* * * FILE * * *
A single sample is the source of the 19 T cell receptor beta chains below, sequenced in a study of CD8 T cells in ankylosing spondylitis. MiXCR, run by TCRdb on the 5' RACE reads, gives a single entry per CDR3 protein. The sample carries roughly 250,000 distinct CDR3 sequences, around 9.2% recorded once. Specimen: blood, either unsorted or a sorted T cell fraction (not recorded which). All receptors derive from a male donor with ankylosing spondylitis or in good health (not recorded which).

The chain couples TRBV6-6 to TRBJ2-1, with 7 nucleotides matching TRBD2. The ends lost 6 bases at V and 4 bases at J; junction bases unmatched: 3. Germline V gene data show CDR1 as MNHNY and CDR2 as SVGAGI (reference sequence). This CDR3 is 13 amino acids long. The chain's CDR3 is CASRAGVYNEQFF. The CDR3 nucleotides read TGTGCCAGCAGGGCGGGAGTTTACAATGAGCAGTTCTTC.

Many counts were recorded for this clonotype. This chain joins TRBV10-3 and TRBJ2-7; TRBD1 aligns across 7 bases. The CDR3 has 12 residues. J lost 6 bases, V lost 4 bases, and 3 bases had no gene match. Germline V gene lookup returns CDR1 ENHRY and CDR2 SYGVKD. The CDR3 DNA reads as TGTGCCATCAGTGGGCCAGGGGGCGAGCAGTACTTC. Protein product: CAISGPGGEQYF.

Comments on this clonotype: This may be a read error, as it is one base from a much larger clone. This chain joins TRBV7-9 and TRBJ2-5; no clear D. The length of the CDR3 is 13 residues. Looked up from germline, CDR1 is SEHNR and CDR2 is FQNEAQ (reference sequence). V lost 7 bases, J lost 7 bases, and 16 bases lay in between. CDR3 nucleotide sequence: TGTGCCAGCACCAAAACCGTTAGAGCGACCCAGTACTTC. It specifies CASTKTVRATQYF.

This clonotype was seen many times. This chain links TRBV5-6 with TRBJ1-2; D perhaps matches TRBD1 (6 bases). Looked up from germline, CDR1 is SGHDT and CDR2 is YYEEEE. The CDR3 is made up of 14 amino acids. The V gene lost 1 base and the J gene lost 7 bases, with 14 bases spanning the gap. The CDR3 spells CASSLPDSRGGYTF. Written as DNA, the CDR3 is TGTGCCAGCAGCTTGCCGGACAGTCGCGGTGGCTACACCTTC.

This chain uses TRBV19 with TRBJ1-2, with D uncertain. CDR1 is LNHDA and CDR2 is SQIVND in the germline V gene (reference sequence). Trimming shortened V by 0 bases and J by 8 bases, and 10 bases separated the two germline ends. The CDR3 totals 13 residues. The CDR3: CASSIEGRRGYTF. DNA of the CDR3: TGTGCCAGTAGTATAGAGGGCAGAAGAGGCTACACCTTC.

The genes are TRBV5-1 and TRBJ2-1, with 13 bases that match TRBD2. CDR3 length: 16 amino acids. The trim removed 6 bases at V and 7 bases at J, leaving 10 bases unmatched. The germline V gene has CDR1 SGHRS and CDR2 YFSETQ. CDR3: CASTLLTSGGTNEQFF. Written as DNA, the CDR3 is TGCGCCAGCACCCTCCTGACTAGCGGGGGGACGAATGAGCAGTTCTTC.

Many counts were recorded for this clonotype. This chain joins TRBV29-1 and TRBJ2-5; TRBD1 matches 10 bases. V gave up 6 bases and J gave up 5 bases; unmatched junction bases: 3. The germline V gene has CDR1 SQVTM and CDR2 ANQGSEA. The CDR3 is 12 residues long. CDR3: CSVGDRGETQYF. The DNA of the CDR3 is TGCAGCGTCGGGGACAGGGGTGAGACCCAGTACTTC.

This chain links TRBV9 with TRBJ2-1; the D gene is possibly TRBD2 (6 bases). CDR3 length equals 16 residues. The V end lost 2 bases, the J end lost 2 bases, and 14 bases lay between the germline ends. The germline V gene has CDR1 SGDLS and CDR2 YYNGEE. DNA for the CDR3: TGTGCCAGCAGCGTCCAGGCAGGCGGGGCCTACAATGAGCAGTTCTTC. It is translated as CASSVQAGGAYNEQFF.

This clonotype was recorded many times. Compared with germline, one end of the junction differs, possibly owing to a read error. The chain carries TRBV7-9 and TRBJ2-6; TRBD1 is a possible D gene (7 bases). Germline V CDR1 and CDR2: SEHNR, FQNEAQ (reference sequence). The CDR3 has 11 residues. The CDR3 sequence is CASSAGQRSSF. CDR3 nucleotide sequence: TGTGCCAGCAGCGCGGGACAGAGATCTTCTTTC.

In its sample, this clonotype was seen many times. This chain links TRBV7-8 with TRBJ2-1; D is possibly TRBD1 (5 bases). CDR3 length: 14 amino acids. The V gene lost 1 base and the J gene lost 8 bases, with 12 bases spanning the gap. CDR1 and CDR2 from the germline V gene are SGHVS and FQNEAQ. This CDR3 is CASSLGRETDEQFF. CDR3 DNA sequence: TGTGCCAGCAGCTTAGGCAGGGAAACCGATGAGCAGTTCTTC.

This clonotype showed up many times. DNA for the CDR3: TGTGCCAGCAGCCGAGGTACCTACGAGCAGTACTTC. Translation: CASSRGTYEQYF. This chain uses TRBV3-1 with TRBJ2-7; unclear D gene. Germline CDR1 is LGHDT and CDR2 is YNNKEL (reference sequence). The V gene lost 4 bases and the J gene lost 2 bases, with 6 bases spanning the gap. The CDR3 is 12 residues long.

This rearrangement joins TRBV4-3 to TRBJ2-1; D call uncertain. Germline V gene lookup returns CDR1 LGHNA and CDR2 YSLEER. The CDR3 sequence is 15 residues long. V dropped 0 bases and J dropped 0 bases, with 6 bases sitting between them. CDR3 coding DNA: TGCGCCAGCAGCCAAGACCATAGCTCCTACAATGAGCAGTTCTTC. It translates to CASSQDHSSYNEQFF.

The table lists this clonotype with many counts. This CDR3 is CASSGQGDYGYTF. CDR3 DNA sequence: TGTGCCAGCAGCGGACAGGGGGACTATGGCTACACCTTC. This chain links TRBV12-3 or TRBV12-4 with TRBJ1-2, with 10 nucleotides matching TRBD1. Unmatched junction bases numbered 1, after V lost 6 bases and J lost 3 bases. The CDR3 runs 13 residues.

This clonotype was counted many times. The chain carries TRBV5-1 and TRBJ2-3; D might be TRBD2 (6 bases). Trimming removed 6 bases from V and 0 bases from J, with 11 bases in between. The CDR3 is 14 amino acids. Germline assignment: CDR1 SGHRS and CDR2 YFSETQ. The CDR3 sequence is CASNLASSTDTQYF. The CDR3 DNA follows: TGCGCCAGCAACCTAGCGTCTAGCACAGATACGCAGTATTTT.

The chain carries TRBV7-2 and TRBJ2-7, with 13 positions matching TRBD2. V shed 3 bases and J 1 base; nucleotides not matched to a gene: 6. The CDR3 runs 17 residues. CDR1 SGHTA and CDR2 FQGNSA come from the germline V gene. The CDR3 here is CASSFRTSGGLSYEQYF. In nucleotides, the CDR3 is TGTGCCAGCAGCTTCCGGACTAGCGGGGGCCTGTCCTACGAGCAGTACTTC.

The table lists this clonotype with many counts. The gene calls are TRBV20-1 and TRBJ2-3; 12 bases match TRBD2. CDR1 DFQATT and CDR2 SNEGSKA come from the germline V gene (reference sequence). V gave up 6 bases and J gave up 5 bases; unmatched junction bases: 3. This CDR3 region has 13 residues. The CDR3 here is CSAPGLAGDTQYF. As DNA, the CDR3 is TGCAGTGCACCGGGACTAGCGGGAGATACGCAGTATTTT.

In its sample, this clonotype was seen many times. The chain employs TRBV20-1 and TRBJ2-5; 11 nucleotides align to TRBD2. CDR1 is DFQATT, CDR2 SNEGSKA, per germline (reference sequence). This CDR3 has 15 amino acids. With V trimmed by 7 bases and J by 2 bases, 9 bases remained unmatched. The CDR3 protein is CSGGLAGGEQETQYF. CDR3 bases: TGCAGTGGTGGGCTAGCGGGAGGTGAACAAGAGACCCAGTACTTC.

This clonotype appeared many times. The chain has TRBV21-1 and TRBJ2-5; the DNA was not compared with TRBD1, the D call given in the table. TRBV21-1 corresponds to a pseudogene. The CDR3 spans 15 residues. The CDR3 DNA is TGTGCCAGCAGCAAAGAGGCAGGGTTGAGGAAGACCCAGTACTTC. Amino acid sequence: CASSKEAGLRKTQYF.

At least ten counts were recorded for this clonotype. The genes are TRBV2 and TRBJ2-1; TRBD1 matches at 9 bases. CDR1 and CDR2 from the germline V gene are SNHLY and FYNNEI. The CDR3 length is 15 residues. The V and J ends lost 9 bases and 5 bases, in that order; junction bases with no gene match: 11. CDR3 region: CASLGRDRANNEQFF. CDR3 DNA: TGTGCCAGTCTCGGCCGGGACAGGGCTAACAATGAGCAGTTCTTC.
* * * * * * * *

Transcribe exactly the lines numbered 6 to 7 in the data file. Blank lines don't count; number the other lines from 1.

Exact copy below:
This chain uses TRBV19 with TRBJ1-2, with D uncertain. CDR1 is LNHDA and CDR2 is SQIVND in the germline V gene (reference sequence). Trimming shortened V by 0 bases and J by 8 bases, and 10 bases separated the two germline ends. The CDR3 totals 13 residues. The CDR3: CASSIEGRRGYTF. DNA of the CDR3: TGTGCCAGTAGTATAGAGGGCAGAAGAGGCTACACCTTC.

The genes are TRBV5-1 and TRBJ2-1, with 13 bases that match TRBD2. CDR3 length: 16 amino acids. The trim removed 6 bases at V and 7 bases at J, leaving 10 bases unmatched. The germline V gene has CDR1 SGHRS and CDR2 YFSETQ. CDR3: CASTLLTSGGTNEQFF. Written as DNA, the CDR3 is TGCGCCAGCACCCTCCTGACTAGCGGGGGGACGAATGAGCAGTTCTTC.